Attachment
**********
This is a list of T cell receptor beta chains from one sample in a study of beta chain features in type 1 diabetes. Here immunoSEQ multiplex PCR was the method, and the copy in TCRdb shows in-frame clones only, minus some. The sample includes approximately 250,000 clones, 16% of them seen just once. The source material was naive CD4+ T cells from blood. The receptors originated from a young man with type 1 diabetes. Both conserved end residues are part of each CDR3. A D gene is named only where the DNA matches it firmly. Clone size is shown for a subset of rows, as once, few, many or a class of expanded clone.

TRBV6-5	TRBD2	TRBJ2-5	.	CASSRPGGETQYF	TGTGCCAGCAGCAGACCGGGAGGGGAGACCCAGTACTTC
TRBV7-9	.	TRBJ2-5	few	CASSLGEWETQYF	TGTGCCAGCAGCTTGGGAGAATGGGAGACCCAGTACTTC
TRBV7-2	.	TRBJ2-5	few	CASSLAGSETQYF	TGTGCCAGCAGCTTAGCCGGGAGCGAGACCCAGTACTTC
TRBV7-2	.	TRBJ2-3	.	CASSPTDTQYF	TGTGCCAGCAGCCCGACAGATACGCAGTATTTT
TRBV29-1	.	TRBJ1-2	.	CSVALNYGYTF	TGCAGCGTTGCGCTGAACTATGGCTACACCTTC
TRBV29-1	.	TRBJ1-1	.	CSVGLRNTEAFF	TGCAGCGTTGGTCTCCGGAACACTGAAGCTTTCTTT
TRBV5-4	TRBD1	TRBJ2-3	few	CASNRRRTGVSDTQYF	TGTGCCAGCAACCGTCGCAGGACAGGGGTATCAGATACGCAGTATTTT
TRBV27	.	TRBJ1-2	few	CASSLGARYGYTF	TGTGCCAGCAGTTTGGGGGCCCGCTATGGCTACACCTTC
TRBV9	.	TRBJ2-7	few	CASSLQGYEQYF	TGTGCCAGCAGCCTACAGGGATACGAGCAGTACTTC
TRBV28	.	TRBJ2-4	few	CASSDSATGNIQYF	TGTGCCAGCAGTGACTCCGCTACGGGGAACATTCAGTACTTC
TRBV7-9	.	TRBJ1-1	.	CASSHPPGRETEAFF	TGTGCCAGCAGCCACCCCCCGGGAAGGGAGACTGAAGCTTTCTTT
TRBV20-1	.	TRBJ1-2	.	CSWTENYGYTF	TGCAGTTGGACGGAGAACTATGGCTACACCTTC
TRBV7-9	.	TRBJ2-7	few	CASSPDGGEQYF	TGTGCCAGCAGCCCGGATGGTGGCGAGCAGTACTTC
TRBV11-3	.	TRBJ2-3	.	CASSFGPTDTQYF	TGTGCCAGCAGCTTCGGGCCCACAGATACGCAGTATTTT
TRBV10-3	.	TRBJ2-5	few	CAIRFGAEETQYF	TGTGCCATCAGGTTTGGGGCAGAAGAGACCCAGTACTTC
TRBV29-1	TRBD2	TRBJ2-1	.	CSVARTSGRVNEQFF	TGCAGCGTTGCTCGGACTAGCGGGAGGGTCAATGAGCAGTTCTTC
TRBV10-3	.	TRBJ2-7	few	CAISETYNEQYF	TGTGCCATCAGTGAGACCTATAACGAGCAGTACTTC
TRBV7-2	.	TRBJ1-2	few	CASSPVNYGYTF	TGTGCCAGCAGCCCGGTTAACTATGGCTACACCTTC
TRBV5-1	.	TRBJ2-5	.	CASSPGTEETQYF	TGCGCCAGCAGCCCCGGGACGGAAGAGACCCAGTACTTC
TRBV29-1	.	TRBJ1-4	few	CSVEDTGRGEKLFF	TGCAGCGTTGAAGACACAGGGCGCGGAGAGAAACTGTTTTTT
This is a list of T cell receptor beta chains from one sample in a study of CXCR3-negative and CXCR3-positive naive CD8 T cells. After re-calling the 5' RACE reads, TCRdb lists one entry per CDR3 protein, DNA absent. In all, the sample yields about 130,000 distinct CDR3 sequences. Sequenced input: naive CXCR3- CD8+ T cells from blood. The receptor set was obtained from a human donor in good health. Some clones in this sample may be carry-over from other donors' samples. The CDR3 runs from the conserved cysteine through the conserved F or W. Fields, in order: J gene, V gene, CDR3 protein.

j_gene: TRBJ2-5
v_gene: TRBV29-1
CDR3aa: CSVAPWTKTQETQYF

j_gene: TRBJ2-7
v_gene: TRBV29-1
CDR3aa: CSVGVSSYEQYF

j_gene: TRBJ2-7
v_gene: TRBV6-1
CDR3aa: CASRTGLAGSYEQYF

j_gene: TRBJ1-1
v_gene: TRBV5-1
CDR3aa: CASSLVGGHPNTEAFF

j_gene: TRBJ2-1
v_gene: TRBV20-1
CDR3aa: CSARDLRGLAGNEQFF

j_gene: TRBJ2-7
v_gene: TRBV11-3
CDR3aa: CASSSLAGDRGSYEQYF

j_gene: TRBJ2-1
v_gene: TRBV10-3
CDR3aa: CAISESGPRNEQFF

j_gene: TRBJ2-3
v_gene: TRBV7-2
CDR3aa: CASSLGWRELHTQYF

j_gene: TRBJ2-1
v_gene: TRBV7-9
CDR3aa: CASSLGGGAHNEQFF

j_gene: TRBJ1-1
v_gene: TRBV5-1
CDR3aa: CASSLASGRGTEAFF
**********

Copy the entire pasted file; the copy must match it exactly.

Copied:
This is a list of T cell receptor beta chains from one sample in a study of beta chain features in type 1 diabetes. Here immunoSEQ multiplex PCR was the method, and the copy in TCRdb shows in-frame clones only, minus some. The sample includes approximately 250,000 clones, 16% of them seen just once. The source material was naive CD4+ T cells from blood. The receptors originated from a young man with type 1 diabetes. Both conserved end residues are part of each CDR3. A D gene is named only where the DNA matches it firmly. Clone size is shown for a subset of rows, as once, few, many or a class of expanded clone.

TRBV6-5	TRBD2	TRBJ2-5	.	CASSRPGGETQYF	TGTGCCAGCAGCAGACCGGGAGGGGAGACCCAGTACTTC
TRBV7-9	.	TRBJ2-5	few	CASSLGEWETQYF	TGTGCCAGCAGCTTGGGAGAATGGGAGACCCAGTACTTC
TRBV7-2	.	TRBJ2-5	few	CASSLAGSETQYF	TGTGCCAGCAGCTTAGCCGGGAGCGAGACCCAGTACTTC
TRBV7-2	.	TRBJ2-3	.	CASSPTDTQYF	TGTGCCAGCAGCCCGACAGATACGCAGTATTTT
TRBV29-1	.	TRBJ1-2	.	CSVALNYGYTF	TGCAGCGTTGCGCTGAACTATGGCTACACCTTC
TRBV29-1	.	TRBJ1-1	.	CSVGLRNTEAFF	TGCAGCGTTGGTCTCCGGAACACTGAAGCTTTCTTT
TRBV5-4	TRBD1	TRBJ2-3	few	CASNRRRTGVSDTQYF	TGTGCCAGCAACCGTCGCAGGACAGGGGTATCAGATACGCAGTATTTT
TRBV27	.	TRBJ1-2	few	CASSLGARYGYTF	TGTGCCAGCAGTTTGGGGGCCCGCTATGGCTACACCTTC
TRBV9	.	TRBJ2-7	few	CASSLQGYEQYF	TGTGCCAGCAGCCTACAGGGATACGAGCAGTACTTC
TRBV28	.	TRBJ2-4	few	CASSDSATGNIQYF	TGTGCCAGCAGTGACTCCGCTACGGGGAACATTCAGTACTTC
TRBV7-9	.	TRBJ1-1	.	CASSHPPGRETEAFF	TGTGCCAGCAGCCACCCCCCGGGAAGGGAGACTGAAGCTTTCTTT
TRBV20-1	.	TRBJ1-2	.	CSWTENYGYTF	TGCAGTTGGACGGAGAACTATGGCTACACCTTC
TRBV7-9	.	TRBJ2-7	few	CASSPDGGEQYF	TGTGCCAGCAGCCCGGATGGTGGCGAGCAGTACTTC
TRBV11-3	.	TRBJ2-3	.	CASSFGPTDTQYF	TGTGCCAGCAGCTTCGGGCCCACAGATACGCAGTATTTT
TRBV10-3	.	TRBJ2-5	few	CAIRFGAEETQYF	TGTGCCATCAGGTTTGGGGCAGAAGAGACCCAGTACTTC
TRBV29-1	TRBD2	TRBJ2-1	.	CSVARTSGRVNEQFF	TGCAGCGTTGCTCGGACTAGCGGGAGGGTCAATGAGCAGTTCTTC
TRBV10-3	.	TRBJ2-7	few	CAISETYNEQYF	TGTGCCATCAGTGAGACCTATAACGAGCAGTACTTC
TRBV7-2	.	TRBJ1-2	few	CASSPVNYGYTF	TGTGCCAGCAGCCCGGTTAACTATGGCTACACCTTC
TRBV5-1	.	TRBJ2-5	.	CASSPGTEETQYF	TGCGCCAGCAGCCCCGGGACGGAAGAGACCCAGTACTTC
TRBV29-1	.	TRBJ1-4	few	CSVEDTGRGEKLFF	TGCAGCGTTGAAGACACAGGGCGCGGAGAGAAACTGTTTTTT
This is a list of T cell receptor beta chains from one sample in a study of CXCR3-negative and CXCR3-positive naive CD8 T cells. After re-calling the 5' RACE reads, TCRdb lists one entry per CDR3 protein, DNA absent. In all, the sample yields about 130,000 distinct CDR3 sequences. Sequenced input: naive CXCR3- CD8+ T cells from blood. The receptor set was obtained from a human donor in good health. Some clones in this sample may be carry-over from other donors' samples. The CDR3 runs from the conserved cysteine through the conserved F or W. Fields, in order: J gene, V gene, CDR3 protein.

j_gene: TRBJ2-5
v_gene: TRBV29-1
CDR3aa: CSVAPWTKTQETQYF

j_gene: TRBJ2-7
v_gene: TRBV29-1
CDR3aa: CSVGVSSYEQYF

j_gene: TRBJ2-7
v_gene: TRBV6-1
CDR3aa: CASRTGLAGSYEQYF

j_gene: TRBJ1-1
v_gene: TRBV5-1
CDR3aa: CASSLVGGHPNTEAFF

j_gene: TRBJ2-1
v_gene: TRBV20-1
CDR3aa: CSARDLRGLAGNEQFF

j_gene: TRBJ2-7
v_gene: TRBV11-3
CDR3aa: CASSSLAGDRGSYEQYF

j_gene: TRBJ2-1
v_gene: TRBV10-3
CDR3aa: CAISESGPRNEQFF

j_gene: TRBJ2-3
v_gene: TRBV7-2
CDR3aa: CASSLGWRELHTQYF

j_gene: TRBJ2-1
v_gene: TRBV7-9
CDR3aa: CASSLGGGAHNEQFF

j_gene: TRBJ1-1
v_gene: TRBV5-1
CDR3aa: CASSLASGRGTEAFF